“Saying ‘Oh, there’s locusts in northern Kenya’ doesn’t help at all,” Mr. Cressman said. “We need longitude and latitude coordinates in real time.”
Rather than try to rewrite the locust-tracking software for newer tablets, Mr. Cressman thought it would be more efficient to create a simple smartphone app that would allow anyone to collect data like an expert. He reached out to Dr. Hughes, who had already created a similar mobile tool with the Food and Agriculture Organization to track a devastating crop pest, the fall armyworm, through PlantVillage, which he founded.
PlantVillage’s app uses artificial intelligence and machine learning to help farmers in 60 countries, primarily in Africa, diagnose problems in their fields. Borrowing from this blueprint, Dr. Hughes and his colleagues completed the new app, eLocust3m, in just a month.
Unlike the previous tablet-based program, anyone with a smartphone can use eLocust3m. The app presents photos of locusts at different stages of their life cycles, which helps users diagnose what they see in the field. GPS coordinates are automatically recorded and algorithms double check photos submitted with each entry. Garmin International also helped with another program that worked on satellite-transmitting devices.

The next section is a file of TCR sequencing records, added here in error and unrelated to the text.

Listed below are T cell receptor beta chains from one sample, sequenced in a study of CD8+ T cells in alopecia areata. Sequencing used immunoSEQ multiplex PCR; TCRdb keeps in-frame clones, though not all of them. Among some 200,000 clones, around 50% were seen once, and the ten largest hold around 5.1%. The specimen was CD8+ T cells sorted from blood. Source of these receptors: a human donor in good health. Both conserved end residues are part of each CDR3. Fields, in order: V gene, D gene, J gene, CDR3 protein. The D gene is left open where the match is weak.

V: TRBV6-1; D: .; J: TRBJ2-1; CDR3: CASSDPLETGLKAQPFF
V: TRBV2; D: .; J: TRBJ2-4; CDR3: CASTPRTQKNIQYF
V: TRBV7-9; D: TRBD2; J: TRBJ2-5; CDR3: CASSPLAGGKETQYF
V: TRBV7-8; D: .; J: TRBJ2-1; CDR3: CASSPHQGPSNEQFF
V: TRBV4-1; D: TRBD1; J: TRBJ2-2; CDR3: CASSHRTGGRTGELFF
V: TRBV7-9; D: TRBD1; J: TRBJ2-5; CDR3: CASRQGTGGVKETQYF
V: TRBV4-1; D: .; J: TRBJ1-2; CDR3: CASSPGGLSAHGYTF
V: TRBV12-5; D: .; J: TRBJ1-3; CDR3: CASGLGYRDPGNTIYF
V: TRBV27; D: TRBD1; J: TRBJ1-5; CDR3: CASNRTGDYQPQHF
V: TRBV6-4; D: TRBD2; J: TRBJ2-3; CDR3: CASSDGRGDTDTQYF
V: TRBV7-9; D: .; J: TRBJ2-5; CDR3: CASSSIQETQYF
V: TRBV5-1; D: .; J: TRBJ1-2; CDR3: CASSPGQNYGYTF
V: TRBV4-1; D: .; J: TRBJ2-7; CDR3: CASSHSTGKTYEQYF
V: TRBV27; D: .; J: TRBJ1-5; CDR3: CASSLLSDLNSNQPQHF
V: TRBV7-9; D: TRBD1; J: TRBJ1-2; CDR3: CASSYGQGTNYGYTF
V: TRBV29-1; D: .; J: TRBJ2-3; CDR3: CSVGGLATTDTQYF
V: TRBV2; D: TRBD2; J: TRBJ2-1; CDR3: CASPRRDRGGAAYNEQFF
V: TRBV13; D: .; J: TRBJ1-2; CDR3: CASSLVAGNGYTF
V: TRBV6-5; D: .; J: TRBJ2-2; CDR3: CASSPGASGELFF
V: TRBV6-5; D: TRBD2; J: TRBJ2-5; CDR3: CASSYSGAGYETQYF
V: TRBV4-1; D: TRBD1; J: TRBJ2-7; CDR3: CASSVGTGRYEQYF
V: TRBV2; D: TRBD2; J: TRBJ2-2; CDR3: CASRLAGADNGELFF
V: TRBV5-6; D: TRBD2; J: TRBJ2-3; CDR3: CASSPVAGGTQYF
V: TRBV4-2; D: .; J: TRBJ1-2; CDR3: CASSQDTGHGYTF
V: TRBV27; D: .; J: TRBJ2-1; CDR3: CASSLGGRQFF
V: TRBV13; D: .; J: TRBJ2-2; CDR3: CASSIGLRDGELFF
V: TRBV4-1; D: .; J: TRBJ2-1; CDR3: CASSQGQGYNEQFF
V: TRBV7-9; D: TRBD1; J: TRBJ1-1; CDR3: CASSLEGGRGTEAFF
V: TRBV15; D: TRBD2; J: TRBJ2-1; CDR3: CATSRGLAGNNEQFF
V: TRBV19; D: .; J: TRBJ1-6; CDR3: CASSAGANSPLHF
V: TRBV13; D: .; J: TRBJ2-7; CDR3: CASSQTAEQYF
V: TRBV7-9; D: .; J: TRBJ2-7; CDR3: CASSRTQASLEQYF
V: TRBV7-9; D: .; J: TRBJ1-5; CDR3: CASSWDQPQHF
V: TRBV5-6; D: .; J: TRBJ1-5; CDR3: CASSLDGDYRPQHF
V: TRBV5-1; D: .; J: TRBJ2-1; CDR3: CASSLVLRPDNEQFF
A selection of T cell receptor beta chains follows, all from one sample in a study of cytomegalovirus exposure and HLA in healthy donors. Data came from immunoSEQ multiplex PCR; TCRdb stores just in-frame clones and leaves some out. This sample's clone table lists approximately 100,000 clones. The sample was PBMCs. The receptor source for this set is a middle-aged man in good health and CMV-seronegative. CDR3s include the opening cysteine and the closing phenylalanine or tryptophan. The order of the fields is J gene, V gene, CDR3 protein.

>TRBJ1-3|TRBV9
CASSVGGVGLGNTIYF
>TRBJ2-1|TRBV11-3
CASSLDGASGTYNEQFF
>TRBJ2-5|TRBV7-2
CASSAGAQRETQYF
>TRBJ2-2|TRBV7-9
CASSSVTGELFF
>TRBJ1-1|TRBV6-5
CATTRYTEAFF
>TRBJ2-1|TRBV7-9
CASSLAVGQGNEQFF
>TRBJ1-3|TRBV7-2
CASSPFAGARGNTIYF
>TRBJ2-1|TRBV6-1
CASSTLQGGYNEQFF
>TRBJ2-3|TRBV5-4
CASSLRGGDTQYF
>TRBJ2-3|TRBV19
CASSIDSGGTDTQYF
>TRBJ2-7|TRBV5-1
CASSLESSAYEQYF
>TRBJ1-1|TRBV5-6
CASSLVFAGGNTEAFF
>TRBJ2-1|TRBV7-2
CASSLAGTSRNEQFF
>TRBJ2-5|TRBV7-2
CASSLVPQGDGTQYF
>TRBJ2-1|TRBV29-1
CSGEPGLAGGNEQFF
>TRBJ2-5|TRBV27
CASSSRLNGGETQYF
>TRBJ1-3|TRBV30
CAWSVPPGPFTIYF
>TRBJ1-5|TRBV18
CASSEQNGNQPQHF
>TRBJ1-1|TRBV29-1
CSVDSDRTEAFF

“The app is really easy to use,” said Ms. Jeptoo of PlantVillage. Last year, she recruited and trained locust trackers in four hard-hit Kenyan regions. “We had scouts who were 40- to 50-year-old elders, and even they were able to use it.”
In the last year, more than 240,000 locust records have poured in from East Africa, collected by PlantVillage scouts, government-trained personnel and citizens. But that was only the first step. Countries next needed to act on the data in a systematic way to quash locusts. In the first few months, however, officials were strategizing “on the back of envelopes,” Mr. Cressman said, and the entire region had just four planes for spraying pesticides.
When Batian Craig, director of 51 Degrees, a security and logistics company focused on protecting wildlife, saw Mr. Cressman quoted in a news story about locusts, he realized he could help.